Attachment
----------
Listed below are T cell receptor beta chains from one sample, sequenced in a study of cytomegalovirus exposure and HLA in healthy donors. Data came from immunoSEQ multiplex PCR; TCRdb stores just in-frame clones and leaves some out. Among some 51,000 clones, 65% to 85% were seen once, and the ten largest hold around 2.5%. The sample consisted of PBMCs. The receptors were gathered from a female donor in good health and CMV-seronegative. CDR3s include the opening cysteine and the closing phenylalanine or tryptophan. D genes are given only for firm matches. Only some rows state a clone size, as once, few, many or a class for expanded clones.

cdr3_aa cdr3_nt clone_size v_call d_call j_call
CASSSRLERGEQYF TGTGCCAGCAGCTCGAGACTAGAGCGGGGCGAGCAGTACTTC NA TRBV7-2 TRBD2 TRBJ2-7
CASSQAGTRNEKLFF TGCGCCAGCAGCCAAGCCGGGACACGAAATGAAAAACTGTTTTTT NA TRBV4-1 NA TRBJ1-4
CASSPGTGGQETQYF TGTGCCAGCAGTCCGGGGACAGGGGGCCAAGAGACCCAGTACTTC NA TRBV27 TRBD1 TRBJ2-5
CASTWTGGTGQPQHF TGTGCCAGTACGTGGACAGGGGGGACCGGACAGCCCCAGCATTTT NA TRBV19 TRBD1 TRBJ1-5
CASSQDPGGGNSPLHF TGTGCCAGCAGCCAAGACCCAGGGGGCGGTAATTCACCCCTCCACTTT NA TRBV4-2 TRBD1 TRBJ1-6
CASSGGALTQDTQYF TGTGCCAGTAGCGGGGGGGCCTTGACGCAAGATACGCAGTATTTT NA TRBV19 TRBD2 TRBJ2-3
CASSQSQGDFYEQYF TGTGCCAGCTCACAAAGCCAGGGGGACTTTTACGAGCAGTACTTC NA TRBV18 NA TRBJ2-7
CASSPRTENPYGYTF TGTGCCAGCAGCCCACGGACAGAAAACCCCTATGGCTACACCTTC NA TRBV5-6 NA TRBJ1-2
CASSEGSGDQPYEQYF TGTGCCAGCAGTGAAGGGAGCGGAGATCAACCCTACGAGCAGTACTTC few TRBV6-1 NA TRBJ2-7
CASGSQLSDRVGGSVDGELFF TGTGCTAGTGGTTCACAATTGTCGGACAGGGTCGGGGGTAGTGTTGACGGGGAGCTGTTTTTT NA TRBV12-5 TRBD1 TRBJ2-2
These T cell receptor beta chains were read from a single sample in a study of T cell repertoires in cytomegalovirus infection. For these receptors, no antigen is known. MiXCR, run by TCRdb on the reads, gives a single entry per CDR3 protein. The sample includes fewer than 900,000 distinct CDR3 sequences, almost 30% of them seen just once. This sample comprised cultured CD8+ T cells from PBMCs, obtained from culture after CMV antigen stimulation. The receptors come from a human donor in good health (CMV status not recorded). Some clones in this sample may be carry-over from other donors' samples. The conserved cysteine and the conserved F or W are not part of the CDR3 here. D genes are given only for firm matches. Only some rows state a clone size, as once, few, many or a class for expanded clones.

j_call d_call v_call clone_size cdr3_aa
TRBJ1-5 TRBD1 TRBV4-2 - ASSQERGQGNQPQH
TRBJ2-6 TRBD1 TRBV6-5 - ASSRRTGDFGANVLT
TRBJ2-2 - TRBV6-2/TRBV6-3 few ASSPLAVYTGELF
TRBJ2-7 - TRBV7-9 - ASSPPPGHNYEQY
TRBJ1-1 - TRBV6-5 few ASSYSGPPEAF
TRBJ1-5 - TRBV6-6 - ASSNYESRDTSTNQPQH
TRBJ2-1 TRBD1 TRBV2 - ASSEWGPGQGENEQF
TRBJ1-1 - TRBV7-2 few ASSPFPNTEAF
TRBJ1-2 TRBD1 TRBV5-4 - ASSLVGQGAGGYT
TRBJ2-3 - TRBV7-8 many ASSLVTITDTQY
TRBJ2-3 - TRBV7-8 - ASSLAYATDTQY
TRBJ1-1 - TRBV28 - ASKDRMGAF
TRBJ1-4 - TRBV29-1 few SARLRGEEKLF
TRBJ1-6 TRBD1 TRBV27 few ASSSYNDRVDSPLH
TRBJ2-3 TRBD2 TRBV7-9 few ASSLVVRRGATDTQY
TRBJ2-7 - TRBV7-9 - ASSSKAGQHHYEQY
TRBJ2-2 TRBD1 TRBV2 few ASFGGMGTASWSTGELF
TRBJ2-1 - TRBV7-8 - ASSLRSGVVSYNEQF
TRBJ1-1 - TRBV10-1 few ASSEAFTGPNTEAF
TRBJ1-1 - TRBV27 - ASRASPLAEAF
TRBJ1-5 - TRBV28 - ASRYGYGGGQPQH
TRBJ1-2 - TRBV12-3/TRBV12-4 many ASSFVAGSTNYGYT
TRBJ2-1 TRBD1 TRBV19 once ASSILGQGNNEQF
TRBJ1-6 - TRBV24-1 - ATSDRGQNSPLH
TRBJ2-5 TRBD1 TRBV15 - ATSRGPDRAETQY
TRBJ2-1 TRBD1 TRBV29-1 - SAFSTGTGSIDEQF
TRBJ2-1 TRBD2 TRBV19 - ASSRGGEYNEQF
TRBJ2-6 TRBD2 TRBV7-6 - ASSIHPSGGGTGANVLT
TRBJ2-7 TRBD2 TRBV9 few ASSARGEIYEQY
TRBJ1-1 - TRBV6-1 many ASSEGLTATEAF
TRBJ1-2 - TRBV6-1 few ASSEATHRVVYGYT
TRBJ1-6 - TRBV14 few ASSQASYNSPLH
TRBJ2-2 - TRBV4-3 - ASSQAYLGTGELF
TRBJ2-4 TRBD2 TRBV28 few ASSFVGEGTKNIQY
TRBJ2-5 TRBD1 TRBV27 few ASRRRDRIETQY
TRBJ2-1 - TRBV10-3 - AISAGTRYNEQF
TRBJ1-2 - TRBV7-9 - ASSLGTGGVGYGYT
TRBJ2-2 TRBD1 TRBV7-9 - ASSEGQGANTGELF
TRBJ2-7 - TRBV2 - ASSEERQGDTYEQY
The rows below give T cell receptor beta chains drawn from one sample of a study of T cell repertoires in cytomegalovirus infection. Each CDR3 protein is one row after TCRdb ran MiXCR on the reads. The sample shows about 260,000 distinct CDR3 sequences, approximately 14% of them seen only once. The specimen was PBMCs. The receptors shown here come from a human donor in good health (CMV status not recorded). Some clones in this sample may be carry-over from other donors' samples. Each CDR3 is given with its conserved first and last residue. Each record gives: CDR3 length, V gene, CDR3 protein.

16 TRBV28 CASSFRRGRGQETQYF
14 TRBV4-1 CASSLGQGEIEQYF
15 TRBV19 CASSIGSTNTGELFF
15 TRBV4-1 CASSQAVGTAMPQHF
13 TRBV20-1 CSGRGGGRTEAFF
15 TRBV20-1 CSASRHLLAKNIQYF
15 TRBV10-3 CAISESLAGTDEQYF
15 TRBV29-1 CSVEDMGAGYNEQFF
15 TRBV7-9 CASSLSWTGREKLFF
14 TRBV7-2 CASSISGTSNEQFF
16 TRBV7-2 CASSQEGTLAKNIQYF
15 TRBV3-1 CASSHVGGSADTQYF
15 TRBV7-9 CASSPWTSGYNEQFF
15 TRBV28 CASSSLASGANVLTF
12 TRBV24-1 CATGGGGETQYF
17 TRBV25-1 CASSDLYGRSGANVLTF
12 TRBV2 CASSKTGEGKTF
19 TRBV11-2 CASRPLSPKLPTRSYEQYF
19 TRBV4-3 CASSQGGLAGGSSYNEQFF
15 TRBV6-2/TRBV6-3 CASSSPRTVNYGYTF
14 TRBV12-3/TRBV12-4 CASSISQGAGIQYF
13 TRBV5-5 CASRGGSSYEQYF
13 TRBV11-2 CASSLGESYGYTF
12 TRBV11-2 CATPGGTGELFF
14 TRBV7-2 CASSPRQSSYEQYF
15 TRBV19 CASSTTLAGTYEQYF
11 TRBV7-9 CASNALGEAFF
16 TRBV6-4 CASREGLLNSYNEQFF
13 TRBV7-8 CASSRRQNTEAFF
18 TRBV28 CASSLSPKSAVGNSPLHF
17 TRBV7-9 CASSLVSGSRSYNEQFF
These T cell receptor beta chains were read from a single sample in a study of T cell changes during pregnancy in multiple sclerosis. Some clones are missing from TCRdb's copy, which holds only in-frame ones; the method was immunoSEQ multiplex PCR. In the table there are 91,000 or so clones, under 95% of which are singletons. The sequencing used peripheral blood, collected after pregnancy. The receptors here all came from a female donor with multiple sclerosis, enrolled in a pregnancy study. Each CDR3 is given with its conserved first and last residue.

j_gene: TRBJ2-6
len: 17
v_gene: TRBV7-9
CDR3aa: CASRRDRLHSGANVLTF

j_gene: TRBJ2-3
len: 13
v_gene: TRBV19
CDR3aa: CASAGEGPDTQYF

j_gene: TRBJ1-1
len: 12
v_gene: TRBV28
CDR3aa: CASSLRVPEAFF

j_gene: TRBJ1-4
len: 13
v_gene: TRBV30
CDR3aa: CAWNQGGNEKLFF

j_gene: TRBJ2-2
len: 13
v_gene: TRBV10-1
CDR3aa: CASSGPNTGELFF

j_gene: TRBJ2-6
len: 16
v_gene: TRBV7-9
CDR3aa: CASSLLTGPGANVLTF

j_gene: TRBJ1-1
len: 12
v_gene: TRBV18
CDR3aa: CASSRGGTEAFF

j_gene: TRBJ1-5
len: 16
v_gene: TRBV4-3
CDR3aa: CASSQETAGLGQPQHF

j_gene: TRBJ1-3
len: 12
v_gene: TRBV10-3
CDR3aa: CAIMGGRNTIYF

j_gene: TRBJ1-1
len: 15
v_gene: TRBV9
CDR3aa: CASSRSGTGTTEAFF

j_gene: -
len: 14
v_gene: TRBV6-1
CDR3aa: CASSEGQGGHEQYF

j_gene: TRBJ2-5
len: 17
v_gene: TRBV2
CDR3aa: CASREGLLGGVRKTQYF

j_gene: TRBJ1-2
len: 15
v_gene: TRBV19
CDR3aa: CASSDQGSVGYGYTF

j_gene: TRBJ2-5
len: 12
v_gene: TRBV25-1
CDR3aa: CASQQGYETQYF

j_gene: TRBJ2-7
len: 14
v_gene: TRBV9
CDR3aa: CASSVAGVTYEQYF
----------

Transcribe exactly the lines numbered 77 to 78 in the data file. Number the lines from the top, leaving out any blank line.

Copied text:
13 TRBV11-2 CASSLGESYGYTF
12 TRBV11-2 CATPGGTGELFF